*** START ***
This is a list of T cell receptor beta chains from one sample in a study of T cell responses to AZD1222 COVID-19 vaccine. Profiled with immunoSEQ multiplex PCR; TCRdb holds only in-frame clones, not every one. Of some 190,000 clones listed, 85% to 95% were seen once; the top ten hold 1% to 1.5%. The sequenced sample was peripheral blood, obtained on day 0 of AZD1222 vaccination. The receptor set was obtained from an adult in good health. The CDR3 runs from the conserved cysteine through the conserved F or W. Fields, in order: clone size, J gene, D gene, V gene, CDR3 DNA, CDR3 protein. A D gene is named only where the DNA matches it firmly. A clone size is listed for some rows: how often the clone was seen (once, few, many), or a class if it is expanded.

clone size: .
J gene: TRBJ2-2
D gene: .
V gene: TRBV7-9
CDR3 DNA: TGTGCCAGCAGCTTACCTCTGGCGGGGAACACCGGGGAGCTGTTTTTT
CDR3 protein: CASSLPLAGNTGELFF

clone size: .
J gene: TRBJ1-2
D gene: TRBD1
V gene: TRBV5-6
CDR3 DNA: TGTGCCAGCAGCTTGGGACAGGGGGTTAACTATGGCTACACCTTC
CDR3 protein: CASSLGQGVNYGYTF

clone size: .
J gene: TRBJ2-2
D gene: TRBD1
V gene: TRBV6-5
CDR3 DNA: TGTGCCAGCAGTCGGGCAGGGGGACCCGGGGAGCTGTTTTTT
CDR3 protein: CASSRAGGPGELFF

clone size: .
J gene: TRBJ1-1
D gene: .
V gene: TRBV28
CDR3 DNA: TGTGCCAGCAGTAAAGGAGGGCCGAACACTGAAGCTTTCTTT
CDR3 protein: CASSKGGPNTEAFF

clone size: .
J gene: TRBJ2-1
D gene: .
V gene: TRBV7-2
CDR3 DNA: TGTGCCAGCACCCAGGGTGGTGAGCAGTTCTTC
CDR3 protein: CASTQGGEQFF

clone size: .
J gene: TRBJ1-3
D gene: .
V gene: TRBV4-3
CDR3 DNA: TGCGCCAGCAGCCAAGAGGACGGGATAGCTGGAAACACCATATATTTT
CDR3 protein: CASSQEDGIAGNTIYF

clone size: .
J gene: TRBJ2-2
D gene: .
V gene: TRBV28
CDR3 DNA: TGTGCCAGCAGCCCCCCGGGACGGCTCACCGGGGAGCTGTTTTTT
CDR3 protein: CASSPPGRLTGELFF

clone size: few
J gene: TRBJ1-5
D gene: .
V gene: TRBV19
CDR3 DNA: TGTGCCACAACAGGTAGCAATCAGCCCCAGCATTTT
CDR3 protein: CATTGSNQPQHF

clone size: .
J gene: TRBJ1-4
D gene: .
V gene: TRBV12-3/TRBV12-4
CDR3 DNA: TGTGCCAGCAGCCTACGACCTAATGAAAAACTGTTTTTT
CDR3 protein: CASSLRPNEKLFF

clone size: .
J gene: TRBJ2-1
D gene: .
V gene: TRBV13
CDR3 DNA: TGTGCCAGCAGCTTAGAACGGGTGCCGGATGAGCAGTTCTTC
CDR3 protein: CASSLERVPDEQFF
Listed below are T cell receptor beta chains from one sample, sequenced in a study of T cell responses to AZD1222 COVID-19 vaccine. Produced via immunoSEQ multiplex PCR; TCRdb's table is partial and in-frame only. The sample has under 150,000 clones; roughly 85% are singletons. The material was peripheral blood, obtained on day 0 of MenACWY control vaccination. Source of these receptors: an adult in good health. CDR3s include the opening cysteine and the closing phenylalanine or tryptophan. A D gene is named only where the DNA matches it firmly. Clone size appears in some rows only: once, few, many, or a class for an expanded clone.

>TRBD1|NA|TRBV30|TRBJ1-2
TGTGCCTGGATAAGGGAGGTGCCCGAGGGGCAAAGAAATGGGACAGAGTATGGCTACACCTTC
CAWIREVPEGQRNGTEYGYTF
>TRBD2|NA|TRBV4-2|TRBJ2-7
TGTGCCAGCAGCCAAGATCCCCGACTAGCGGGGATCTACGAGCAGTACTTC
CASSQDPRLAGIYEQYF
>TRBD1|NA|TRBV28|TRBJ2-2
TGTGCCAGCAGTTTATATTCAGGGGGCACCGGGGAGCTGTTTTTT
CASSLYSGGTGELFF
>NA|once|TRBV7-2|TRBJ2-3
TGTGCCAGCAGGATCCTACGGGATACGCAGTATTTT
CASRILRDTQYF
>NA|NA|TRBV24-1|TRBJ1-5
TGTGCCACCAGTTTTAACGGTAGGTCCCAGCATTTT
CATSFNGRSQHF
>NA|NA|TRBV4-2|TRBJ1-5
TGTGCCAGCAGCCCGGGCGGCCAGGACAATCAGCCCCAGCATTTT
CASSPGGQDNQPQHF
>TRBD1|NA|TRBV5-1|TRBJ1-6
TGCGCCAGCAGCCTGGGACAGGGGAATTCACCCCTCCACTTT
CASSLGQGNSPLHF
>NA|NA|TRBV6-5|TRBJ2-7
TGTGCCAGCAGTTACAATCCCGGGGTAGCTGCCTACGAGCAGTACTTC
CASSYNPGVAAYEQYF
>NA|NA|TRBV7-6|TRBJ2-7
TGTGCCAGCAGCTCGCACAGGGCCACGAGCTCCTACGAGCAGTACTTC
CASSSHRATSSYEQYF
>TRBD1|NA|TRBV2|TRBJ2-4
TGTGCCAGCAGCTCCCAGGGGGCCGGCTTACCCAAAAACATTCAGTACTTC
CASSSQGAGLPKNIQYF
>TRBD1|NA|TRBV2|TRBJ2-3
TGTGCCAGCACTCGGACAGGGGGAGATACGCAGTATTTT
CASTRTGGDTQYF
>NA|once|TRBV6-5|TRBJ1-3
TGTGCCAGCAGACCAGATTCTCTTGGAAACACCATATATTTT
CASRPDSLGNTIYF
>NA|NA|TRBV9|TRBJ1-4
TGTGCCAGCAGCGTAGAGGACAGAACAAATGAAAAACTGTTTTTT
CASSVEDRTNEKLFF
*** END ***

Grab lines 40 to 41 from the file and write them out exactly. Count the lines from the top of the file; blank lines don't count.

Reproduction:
D gene: .
V gene: TRBV28